The rows of wooden benches were filled with seven families for adoption day in Baltimore City Circuit Court last month.Most wouldn't be surprised to hear of different states treating gay couples differently for purposes of adoption, but within one state?! Unfortunately, that's fairly common as well. That lack of certainty of legal treatment, even within the same state, is a pretty powerful argument for the proposed federal statute, Every Child Deserves a Family Act, to end discrimination against LGBT parents.
A pair of gay men seeking to adopt a baby. Three lesbian couples, two with twins. Two single moms with two kids between them.
And one heterosexual couple — the only nuclear family with a mother and father — who had filed to adopt a young boy.
Most adoption days in Baltimore look like this. The city is the favored jurisdiction among Maryland's 24 circuit courts for same-sex adoption petitioners because of a legal precedent written 15 years ago and because of local procedures that allow all Maryland residents — regardless of which county they call home — to file adoption paperwork in the city.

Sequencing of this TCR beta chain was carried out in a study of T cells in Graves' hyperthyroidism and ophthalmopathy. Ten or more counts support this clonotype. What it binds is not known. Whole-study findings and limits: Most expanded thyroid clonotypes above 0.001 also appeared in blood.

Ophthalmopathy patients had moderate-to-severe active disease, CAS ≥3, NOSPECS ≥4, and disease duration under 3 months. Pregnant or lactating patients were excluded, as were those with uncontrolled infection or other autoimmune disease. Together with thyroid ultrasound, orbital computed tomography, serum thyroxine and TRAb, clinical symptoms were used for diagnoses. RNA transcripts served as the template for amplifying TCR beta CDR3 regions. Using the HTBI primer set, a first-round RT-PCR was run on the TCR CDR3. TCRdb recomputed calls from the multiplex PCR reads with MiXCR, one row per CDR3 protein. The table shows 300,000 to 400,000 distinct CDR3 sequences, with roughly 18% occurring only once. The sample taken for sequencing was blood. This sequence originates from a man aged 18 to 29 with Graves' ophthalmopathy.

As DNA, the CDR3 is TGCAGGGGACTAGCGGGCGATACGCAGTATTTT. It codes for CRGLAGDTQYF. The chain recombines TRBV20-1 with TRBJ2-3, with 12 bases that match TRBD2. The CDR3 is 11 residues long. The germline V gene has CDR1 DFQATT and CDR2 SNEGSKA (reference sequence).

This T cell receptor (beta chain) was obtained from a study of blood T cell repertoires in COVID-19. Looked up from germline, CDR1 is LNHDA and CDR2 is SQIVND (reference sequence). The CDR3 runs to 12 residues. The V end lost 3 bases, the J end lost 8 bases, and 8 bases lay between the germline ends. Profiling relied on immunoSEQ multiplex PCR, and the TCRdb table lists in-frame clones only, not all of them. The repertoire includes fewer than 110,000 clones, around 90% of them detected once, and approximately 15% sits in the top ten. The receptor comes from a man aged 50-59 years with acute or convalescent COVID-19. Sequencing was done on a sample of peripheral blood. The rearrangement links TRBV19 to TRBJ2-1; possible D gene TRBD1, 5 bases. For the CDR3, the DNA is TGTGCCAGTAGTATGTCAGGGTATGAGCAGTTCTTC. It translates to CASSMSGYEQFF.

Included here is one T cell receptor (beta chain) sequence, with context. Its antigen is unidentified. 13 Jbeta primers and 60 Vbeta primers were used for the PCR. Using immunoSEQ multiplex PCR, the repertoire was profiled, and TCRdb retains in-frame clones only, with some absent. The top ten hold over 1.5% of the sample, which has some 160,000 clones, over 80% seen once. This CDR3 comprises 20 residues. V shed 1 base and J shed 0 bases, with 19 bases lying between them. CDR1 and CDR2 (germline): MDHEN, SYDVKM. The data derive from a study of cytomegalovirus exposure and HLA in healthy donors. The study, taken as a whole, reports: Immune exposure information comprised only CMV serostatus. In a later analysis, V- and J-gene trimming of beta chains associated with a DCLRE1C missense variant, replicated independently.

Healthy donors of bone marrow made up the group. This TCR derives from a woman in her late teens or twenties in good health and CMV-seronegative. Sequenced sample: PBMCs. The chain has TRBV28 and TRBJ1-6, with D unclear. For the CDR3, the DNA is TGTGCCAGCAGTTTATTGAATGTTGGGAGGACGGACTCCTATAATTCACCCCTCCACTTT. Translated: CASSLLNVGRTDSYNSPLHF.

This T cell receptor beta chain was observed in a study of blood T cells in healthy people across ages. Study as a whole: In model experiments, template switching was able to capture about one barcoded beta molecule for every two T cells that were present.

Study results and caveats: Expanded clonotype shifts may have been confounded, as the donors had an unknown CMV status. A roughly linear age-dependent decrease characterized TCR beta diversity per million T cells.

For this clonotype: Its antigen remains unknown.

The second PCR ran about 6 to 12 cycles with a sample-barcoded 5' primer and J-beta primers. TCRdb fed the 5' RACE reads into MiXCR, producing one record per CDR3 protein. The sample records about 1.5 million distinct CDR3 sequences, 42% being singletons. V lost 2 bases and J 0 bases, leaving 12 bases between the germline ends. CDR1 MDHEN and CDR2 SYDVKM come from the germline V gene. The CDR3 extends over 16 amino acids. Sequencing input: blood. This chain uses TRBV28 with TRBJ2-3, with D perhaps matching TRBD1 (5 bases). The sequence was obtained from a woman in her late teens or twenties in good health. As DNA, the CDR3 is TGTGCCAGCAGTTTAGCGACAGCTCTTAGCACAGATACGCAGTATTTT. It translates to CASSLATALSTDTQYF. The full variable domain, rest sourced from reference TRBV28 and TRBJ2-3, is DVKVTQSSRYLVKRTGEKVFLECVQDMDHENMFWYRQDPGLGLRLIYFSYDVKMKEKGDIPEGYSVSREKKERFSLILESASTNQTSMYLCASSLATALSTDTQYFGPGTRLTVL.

Maryland's adoption statute is silent on same-sex parents, leaving the matter to the discretion of each circuit judge. Baltimore, according to adoption lawyers, appears to be the only jurisdiction where judges have agreed to treat homosexual couples the same way they treat straight couples. Other jurisdictions, attorneys say, are a gamble for would-be parents who are gay.
So even as more circuit courts become willing to grant adoptions to same-sex couples — at least seven other counties have done so — lawyers who specialize in representing gay families nearly always tell their clients to file in Baltimore, steering them away from their home counties if judges there are known to turn down adoption applications or if the judicial waters are untested.
Different Courts, Different Treatment for LGBT Adoptive Parents
This article, about different courts in Maryland ruling differently in adoption cases involving gay and lesbian parents, is actually fairly typical in all states: